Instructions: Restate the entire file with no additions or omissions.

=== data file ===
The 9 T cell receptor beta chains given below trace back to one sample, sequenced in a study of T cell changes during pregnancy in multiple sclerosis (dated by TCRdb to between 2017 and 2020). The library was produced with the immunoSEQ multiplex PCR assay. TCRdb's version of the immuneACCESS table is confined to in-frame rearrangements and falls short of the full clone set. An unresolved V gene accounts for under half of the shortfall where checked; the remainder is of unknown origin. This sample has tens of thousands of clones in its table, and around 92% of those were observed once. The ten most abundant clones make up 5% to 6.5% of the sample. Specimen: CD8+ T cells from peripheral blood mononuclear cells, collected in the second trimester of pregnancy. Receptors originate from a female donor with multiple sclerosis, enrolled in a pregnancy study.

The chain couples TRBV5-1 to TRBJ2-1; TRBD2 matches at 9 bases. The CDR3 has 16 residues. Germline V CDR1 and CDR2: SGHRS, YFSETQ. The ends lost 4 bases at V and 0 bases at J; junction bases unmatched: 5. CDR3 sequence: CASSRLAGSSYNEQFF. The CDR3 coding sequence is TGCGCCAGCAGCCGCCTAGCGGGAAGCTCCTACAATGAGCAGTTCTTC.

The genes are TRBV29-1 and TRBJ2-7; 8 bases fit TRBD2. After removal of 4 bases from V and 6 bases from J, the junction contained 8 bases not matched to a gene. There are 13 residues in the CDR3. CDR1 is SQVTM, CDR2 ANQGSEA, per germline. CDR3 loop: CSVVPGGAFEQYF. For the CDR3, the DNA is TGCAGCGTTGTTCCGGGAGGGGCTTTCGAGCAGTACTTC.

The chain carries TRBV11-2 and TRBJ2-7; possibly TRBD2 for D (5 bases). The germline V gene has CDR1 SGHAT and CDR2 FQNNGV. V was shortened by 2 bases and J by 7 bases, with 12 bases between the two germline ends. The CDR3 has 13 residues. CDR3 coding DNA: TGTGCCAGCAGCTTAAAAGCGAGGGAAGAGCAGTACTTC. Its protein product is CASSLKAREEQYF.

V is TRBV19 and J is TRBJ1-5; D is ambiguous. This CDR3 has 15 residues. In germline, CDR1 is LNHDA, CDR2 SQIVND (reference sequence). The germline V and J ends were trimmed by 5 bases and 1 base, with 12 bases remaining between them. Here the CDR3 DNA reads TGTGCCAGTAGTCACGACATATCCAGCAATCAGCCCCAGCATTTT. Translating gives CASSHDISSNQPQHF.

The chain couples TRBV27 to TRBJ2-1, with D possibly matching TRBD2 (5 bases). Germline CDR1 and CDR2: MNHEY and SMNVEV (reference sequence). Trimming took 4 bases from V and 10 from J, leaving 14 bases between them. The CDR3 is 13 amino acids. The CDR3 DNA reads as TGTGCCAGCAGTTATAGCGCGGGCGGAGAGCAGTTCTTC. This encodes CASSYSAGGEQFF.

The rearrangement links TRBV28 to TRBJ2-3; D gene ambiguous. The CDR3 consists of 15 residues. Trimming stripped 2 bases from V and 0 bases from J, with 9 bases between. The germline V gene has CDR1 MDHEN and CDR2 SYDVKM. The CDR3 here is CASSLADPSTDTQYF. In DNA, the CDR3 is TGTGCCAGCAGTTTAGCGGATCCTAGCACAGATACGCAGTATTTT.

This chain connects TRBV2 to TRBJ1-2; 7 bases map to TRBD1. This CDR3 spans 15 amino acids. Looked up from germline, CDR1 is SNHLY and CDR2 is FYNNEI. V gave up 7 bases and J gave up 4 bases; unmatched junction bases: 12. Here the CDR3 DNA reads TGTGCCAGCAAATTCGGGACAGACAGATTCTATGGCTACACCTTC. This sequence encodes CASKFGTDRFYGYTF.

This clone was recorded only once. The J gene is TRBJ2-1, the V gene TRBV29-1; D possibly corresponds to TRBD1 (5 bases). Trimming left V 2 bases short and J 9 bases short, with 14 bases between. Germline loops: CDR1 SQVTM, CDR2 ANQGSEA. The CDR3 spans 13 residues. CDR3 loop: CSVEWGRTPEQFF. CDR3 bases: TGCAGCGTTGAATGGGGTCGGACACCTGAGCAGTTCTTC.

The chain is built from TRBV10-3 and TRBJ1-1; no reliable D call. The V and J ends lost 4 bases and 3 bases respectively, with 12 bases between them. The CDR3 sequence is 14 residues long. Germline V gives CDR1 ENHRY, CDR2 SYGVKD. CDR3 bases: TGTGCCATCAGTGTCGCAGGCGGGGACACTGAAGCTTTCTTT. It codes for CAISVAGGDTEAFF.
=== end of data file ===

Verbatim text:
The 9 T cell receptor beta chains given below trace back to one sample, sequenced in a study of T cell changes during pregnancy in multiple sclerosis (dated by TCRdb to between 2017 and 2020). The library was produced with the immunoSEQ multiplex PCR assay. TCRdb's version of the immuneACCESS table is confined to in-frame rearrangements and falls short of the full clone set. An unresolved V gene accounts for under half of the shortfall where checked; the remainder is of unknown origin. This sample has tens of thousands of clones in its table, and around 92% of those were observed once. The ten most abundant clones make up 5% to 6.5% of the sample. Specimen: CD8+ T cells from peripheral blood mononuclear cells, collected in the second trimester of pregnancy. Receptors originate from a female donor with multiple sclerosis, enrolled in a pregnancy study.

The chain couples TRBV5-1 to TRBJ2-1; TRBD2 matches at 9 bases. The CDR3 has 16 residues. Germline V CDR1 and CDR2: SGHRS, YFSETQ. The ends lost 4 bases at V and 0 bases at J; junction bases unmatched: 5. CDR3 sequence: CASSRLAGSSYNEQFF. The CDR3 coding sequence is TGCGCCAGCAGCCGCCTAGCGGGAAGCTCCTACAATGAGCAGTTCTTC.

The genes are TRBV29-1 and TRBJ2-7; 8 bases fit TRBD2. After removal of 4 bases from V and 6 bases from J, the junction contained 8 bases not matched to a gene. There are 13 residues in the CDR3. CDR1 is SQVTM, CDR2 ANQGSEA, per germline. CDR3 loop: CSVVPGGAFEQYF. For the CDR3, the DNA is TGCAGCGTTGTTCCGGGAGGGGCTTTCGAGCAGTACTTC.

The chain carries TRBV11-2 and TRBJ2-7; possibly TRBD2 for D (5 bases). The germline V gene has CDR1 SGHAT and CDR2 FQNNGV. V was shortened by 2 bases and J by 7 bases, with 12 bases between the two germline ends. The CDR3 has 13 residues. CDR3 coding DNA: TGTGCCAGCAGCTTAAAAGCGAGGGAAGAGCAGTACTTC. Its protein product is CASSLKAREEQYF.

V is TRBV19 and J is TRBJ1-5; D is ambiguous. This CDR3 has 15 residues. In germline, CDR1 is LNHDA, CDR2 SQIVND (reference sequence). The germline V and J ends were trimmed by 5 bases and 1 base, with 12 bases remaining between them. Here the CDR3 DNA reads TGTGCCAGTAGTCACGACATATCCAGCAATCAGCCCCAGCATTTT. Translating gives CASSHDISSNQPQHF.

The chain couples TRBV27 to TRBJ2-1, with D possibly matching TRBD2 (5 bases). Germline CDR1 and CDR2: MNHEY and SMNVEV (reference sequence). Trimming took 4 bases from V and 10 from J, leaving 14 bases between them. The CDR3 is 13 amino acids. The CDR3 DNA reads as TGTGCCAGCAGTTATAGCGCGGGCGGAGAGCAGTTCTTC. This encodes CASSYSAGGEQFF.

The rearrangement links TRBV28 to TRBJ2-3; D gene ambiguous. The CDR3 consists of 15 residues. Trimming stripped 2 bases from V and 0 bases from J, with 9 bases between. The germline V gene has CDR1 MDHEN and CDR2 SYDVKM. The CDR3 here is CASSLADPSTDTQYF. In DNA, the CDR3 is TGTGCCAGCAGTTTAGCGGATCCTAGCACAGATACGCAGTATTTT.

This chain connects TRBV2 to TRBJ1-2; 7 bases map to TRBD1. This CDR3 spans 15 amino acids. Looked up from germline, CDR1 is SNHLY and CDR2 is FYNNEI. V gave up 7 bases and J gave up 4 bases; unmatched junction bases: 12. Here the CDR3 DNA reads TGTGCCAGCAAATTCGGGACAGACAGATTCTATGGCTACACCTTC. This sequence encodes CASKFGTDRFYGYTF.

This clone was recorded only once. The J gene is TRBJ2-1, the V gene TRBV29-1; D possibly corresponds to TRBD1 (5 bases). Trimming left V 2 bases short and J 9 bases short, with 14 bases between. Germline loops: CDR1 SQVTM, CDR2 ANQGSEA. The CDR3 spans 13 residues. CDR3 loop: CSVEWGRTPEQFF. CDR3 bases: TGCAGCGTTGAATGGGGTCGGACACCTGAGCAGTTCTTC.

The chain is built from TRBV10-3 and TRBJ1-1; no reliable D call. The V and J ends lost 4 bases and 3 bases respectively, with 12 bases between them. The CDR3 sequence is 14 residues long. Germline V gives CDR1 ENHRY, CDR2 SYGVKD. CDR3 bases: TGTGCCATCAGTGTCGCAGGCGGGGACACTGAAGCTTTCTTT. It codes for CAISVAGGDTEAFF.